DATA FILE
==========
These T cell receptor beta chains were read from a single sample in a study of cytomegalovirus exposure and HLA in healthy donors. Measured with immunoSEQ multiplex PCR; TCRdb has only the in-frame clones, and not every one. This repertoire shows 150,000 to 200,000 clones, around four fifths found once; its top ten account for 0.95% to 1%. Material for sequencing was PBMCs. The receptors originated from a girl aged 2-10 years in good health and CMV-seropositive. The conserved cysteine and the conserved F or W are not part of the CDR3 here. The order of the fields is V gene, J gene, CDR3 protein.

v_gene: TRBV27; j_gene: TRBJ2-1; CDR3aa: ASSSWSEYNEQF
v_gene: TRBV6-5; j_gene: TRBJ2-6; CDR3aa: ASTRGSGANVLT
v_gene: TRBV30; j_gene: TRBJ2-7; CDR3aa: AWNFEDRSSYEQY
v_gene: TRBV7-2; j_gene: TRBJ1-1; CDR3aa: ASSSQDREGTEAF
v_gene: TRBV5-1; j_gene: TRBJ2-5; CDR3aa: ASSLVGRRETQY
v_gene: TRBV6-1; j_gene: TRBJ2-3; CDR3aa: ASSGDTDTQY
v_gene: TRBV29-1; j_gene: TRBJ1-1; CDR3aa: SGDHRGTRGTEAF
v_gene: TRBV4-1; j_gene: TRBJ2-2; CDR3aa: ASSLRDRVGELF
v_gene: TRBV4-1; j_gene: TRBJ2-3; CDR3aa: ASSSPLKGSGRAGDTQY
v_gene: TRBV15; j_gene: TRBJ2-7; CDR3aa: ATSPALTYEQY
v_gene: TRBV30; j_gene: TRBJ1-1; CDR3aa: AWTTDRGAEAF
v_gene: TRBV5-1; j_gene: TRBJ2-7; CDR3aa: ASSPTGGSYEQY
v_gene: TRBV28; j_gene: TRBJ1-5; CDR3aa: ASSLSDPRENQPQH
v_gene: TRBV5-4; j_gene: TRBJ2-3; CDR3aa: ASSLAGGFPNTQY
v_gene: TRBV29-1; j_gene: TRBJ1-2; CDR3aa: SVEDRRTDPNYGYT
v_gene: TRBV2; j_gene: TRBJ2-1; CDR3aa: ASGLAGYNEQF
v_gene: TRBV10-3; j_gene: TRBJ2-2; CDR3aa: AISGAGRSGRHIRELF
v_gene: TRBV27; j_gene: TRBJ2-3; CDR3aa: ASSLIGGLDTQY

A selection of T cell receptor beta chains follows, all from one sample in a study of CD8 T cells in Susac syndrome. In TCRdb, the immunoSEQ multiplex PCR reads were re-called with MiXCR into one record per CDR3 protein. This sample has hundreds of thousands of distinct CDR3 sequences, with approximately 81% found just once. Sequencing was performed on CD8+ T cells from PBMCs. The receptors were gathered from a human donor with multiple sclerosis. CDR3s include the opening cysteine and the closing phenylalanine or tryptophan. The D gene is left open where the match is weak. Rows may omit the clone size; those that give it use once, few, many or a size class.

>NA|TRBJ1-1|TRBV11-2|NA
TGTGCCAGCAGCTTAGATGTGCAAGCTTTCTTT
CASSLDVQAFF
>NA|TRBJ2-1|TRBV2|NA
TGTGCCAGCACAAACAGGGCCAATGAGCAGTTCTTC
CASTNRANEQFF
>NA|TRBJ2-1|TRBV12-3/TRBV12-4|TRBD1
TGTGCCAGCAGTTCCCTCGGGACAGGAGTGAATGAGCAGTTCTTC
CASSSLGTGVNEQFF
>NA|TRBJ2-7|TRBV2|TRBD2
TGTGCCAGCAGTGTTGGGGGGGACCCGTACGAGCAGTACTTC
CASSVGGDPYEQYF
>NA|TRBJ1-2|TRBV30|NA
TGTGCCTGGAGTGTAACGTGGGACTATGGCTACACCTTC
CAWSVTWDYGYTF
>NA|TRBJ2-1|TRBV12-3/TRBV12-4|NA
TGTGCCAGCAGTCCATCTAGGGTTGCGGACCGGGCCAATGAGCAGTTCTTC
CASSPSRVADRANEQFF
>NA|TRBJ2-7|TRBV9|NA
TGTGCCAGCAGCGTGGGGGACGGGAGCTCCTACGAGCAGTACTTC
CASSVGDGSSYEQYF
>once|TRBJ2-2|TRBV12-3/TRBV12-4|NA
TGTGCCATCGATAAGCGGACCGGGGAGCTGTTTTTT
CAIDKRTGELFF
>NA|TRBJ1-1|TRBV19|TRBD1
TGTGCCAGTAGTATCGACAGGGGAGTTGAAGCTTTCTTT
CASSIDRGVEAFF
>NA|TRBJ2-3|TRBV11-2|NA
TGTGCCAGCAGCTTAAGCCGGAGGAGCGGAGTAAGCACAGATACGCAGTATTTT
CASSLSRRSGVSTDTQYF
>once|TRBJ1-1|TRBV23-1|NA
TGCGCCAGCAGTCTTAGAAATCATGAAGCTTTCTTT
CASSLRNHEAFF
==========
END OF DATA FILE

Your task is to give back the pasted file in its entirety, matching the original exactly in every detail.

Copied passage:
These T cell receptor beta chains were read from a single sample in a study of cytomegalovirus exposure and HLA in healthy donors. Measured with immunoSEQ multiplex PCR; TCRdb has only the in-frame clones, and not every one. This repertoire shows 150,000 to 200,000 clones, around four fifths found once; its top ten account for 0.95% to 1%. Material for sequencing was PBMCs. The receptors originated from a girl aged 2-10 years in good health and CMV-seropositive. The conserved cysteine and the conserved F or W are not part of the CDR3 here. The order of the fields is V gene, J gene, CDR3 protein.

v_gene: TRBV27; j_gene: TRBJ2-1; CDR3aa: ASSSWSEYNEQF
v_gene: TRBV6-5; j_gene: TRBJ2-6; CDR3aa: ASTRGSGANVLT
v_gene: TRBV30; j_gene: TRBJ2-7; CDR3aa: AWNFEDRSSYEQY
v_gene: TRBV7-2; j_gene: TRBJ1-1; CDR3aa: ASSSQDREGTEAF
v_gene: TRBV5-1; j_gene: TRBJ2-5; CDR3aa: ASSLVGRRETQY
v_gene: TRBV6-1; j_gene: TRBJ2-3; CDR3aa: ASSGDTDTQY
v_gene: TRBV29-1; j_gene: TRBJ1-1; CDR3aa: SGDHRGTRGTEAF
v_gene: TRBV4-1; j_gene: TRBJ2-2; CDR3aa: ASSLRDRVGELF
v_gene: TRBV4-1; j_gene: TRBJ2-3; CDR3aa: ASSSPLKGSGRAGDTQY
v_gene: TRBV15; j_gene: TRBJ2-7; CDR3aa: ATSPALTYEQY
v_gene: TRBV30; j_gene: TRBJ1-1; CDR3aa: AWTTDRGAEAF
v_gene: TRBV5-1; j_gene: TRBJ2-7; CDR3aa: ASSPTGGSYEQY
v_gene: TRBV28; j_gene: TRBJ1-5; CDR3aa: ASSLSDPRENQPQH
v_gene: TRBV5-4; j_gene: TRBJ2-3; CDR3aa: ASSLAGGFPNTQY
v_gene: TRBV29-1; j_gene: TRBJ1-2; CDR3aa: SVEDRRTDPNYGYT
v_gene: TRBV2; j_gene: TRBJ2-1; CDR3aa: ASGLAGYNEQF
v_gene: TRBV10-3; j_gene: TRBJ2-2; CDR3aa: AISGAGRSGRHIRELF
v_gene: TRBV27; j_gene: TRBJ2-3; CDR3aa: ASSLIGGLDTQY

A selection of T cell receptor beta chains follows, all from one sample in a study of CD8 T cells in Susac syndrome. In TCRdb, the immunoSEQ multiplex PCR reads were re-called with MiXCR into one record per CDR3 protein. This sample has hundreds of thousands of distinct CDR3 sequences, with approximately 81% found just once. Sequencing was performed on CD8+ T cells from PBMCs. The receptors were gathered from a human donor with multiple sclerosis. CDR3s include the opening cysteine and the closing phenylalanine or tryptophan. The D gene is left open where the match is weak. Rows may omit the clone size; those that give it use once, few, many or a size class.

>NA|TRBJ1-1|TRBV11-2|NA
TGTGCCAGCAGCTTAGATGTGCAAGCTTTCTTT
CASSLDVQAFF
>NA|TRBJ2-1|TRBV2|NA
TGTGCCAGCACAAACAGGGCCAATGAGCAGTTCTTC
CASTNRANEQFF
>NA|TRBJ2-1|TRBV12-3/TRBV12-4|TRBD1
TGTGCCAGCAGTTCCCTCGGGACAGGAGTGAATGAGCAGTTCTTC
CASSSLGTGVNEQFF
>NA|TRBJ2-7|TRBV2|TRBD2
TGTGCCAGCAGTGTTGGGGGGGACCCGTACGAGCAGTACTTC
CASSVGGDPYEQYF
>NA|TRBJ1-2|TRBV30|NA
TGTGCCTGGAGTGTAACGTGGGACTATGGCTACACCTTC
CAWSVTWDYGYTF
>NA|TRBJ2-1|TRBV12-3/TRBV12-4|NA
TGTGCCAGCAGTCCATCTAGGGTTGCGGACCGGGCCAATGAGCAGTTCTTC
CASSPSRVADRANEQFF
>NA|TRBJ2-7|TRBV9|NA
TGTGCCAGCAGCGTGGGGGACGGGAGCTCCTACGAGCAGTACTTC
CASSVGDGSSYEQYF
>once|TRBJ2-2|TRBV12-3/TRBV12-4|NA
TGTGCCATCGATAAGCGGACCGGGGAGCTGTTTTTT
CAIDKRTGELFF
>NA|TRBJ1-1|TRBV19|TRBD1
TGTGCCAGTAGTATCGACAGGGGAGTTGAAGCTTTCTTT
CASSIDRGVEAFF
>NA|TRBJ2-3|TRBV11-2|NA
TGTGCCAGCAGCTTAAGCCGGAGGAGCGGAGTAAGCACAGATACGCAGTATTTT
CASSLSRRSGVSTDTQYF
>once|TRBJ1-1|TRBV23-1|NA
TGCGCCAGCAGTCTTAGAAATCATGAAGCTTTCTTT
CASSLRNHEAFF